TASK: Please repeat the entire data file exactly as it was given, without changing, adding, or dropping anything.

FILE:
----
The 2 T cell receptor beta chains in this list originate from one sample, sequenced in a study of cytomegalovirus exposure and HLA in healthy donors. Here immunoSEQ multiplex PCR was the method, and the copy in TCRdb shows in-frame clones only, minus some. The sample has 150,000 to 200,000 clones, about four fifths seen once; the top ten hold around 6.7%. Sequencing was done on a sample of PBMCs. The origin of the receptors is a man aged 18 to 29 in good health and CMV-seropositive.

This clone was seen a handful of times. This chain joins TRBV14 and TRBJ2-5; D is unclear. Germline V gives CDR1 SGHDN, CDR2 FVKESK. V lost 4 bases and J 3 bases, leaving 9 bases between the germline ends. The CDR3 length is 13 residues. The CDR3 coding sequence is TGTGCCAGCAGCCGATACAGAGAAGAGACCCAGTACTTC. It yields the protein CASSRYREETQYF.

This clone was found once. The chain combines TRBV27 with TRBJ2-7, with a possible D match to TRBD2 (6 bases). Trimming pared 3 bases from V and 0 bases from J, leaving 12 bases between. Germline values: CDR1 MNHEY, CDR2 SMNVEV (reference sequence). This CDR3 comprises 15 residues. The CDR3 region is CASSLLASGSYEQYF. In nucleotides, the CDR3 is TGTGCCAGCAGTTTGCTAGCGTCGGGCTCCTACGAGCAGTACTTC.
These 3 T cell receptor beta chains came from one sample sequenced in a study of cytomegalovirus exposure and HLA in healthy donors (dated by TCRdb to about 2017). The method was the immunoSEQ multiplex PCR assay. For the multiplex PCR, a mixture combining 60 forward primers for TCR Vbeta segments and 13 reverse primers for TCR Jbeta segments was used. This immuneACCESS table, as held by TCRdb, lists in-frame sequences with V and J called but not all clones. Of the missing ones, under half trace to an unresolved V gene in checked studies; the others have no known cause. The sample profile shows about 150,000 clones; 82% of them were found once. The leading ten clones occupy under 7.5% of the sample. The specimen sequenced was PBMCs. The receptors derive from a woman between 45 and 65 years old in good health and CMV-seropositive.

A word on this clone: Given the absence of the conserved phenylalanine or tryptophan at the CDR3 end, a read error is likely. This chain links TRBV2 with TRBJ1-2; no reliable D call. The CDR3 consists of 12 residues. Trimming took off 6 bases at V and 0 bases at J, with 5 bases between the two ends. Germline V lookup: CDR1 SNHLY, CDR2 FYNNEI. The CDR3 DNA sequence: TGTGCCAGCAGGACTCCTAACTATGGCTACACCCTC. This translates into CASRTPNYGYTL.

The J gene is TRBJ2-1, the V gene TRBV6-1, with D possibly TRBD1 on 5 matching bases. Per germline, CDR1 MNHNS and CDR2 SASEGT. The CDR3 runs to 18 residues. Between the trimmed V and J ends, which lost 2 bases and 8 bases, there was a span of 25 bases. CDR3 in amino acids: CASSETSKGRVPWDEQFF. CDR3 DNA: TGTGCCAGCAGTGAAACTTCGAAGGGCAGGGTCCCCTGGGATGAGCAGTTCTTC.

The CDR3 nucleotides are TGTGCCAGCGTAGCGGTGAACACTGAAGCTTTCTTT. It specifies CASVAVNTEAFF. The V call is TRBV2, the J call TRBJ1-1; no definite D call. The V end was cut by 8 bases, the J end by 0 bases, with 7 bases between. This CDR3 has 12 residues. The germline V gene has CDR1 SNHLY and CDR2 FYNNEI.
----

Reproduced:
The 2 T cell receptor beta chains in this list originate from one sample, sequenced in a study of cytomegalovirus exposure and HLA in healthy donors. Here immunoSEQ multiplex PCR was the method, and the copy in TCRdb shows in-frame clones only, minus some. The sample has 150,000 to 200,000 clones, about four fifths seen once; the top ten hold around 6.7%. Sequencing was done on a sample of PBMCs. The origin of the receptors is a man aged 18 to 29 in good health and CMV-seropositive.

This clone was seen a handful of times. This chain joins TRBV14 and TRBJ2-5; D is unclear. Germline V gives CDR1 SGHDN, CDR2 FVKESK. V lost 4 bases and J 3 bases, leaving 9 bases between the germline ends. The CDR3 length is 13 residues. The CDR3 coding sequence is TGTGCCAGCAGCCGATACAGAGAAGAGACCCAGTACTTC. It yields the protein CASSRYREETQYF.

This clone was found once. The chain combines TRBV27 with TRBJ2-7, with a possible D match to TRBD2 (6 bases). Trimming pared 3 bases from V and 0 bases from J, leaving 12 bases between. Germline values: CDR1 MNHEY, CDR2 SMNVEV (reference sequence). This CDR3 comprises 15 residues. The CDR3 region is CASSLLASGSYEQYF. In nucleotides, the CDR3 is TGTGCCAGCAGTTTGCTAGCGTCGGGCTCCTACGAGCAGTACTTC.
These 3 T cell receptor beta chains came from one sample sequenced in a study of cytomegalovirus exposure and HLA in healthy donors (dated by TCRdb to about 2017). The method was the immunoSEQ multiplex PCR assay. For the multiplex PCR, a mixture combining 60 forward primers for TCR Vbeta segments and 13 reverse primers for TCR Jbeta segments was used. This immuneACCESS table, as held by TCRdb, lists in-frame sequences with V and J called but not all clones. Of the missing ones, under half trace to an unresolved V gene in checked studies; the others have no known cause. The sample profile shows about 150,000 clones; 82% of them were found once. The leading ten clones occupy under 7.5% of the sample. The specimen sequenced was PBMCs. The receptors derive from a woman between 45 and 65 years old in good health and CMV-seropositive.

A word on this clone: Given the absence of the conserved phenylalanine or tryptophan at the CDR3 end, a read error is likely. This chain links TRBV2 with TRBJ1-2; no reliable D call. The CDR3 consists of 12 residues. Trimming took off 6 bases at V and 0 bases at J, with 5 bases between the two ends. Germline V lookup: CDR1 SNHLY, CDR2 FYNNEI. The CDR3 DNA sequence: TGTGCCAGCAGGACTCCTAACTATGGCTACACCCTC. This translates into CASRTPNYGYTL.

The J gene is TRBJ2-1, the V gene TRBV6-1, with D possibly TRBD1 on 5 matching bases. Per germline, CDR1 MNHNS and CDR2 SASEGT. The CDR3 runs to 18 residues. Between the trimmed V and J ends, which lost 2 bases and 8 bases, there was a span of 25 bases. CDR3 in amino acids: CASSETSKGRVPWDEQFF. CDR3 DNA: TGTGCCAGCAGTGAAACTTCGAAGGGCAGGGTCCCCTGGGATGAGCAGTTCTTC.

The CDR3 nucleotides are TGTGCCAGCGTAGCGGTGAACACTGAAGCTTTCTTT. It specifies CASVAVNTEAFF. The V call is TRBV2, the J call TRBJ1-1; no definite D call. The V end was cut by 8 bases, the J end by 0 bases, with 7 bases between. This CDR3 has 12 residues. The germline V gene has CDR1 SNHLY and CDR2 FYNNEI.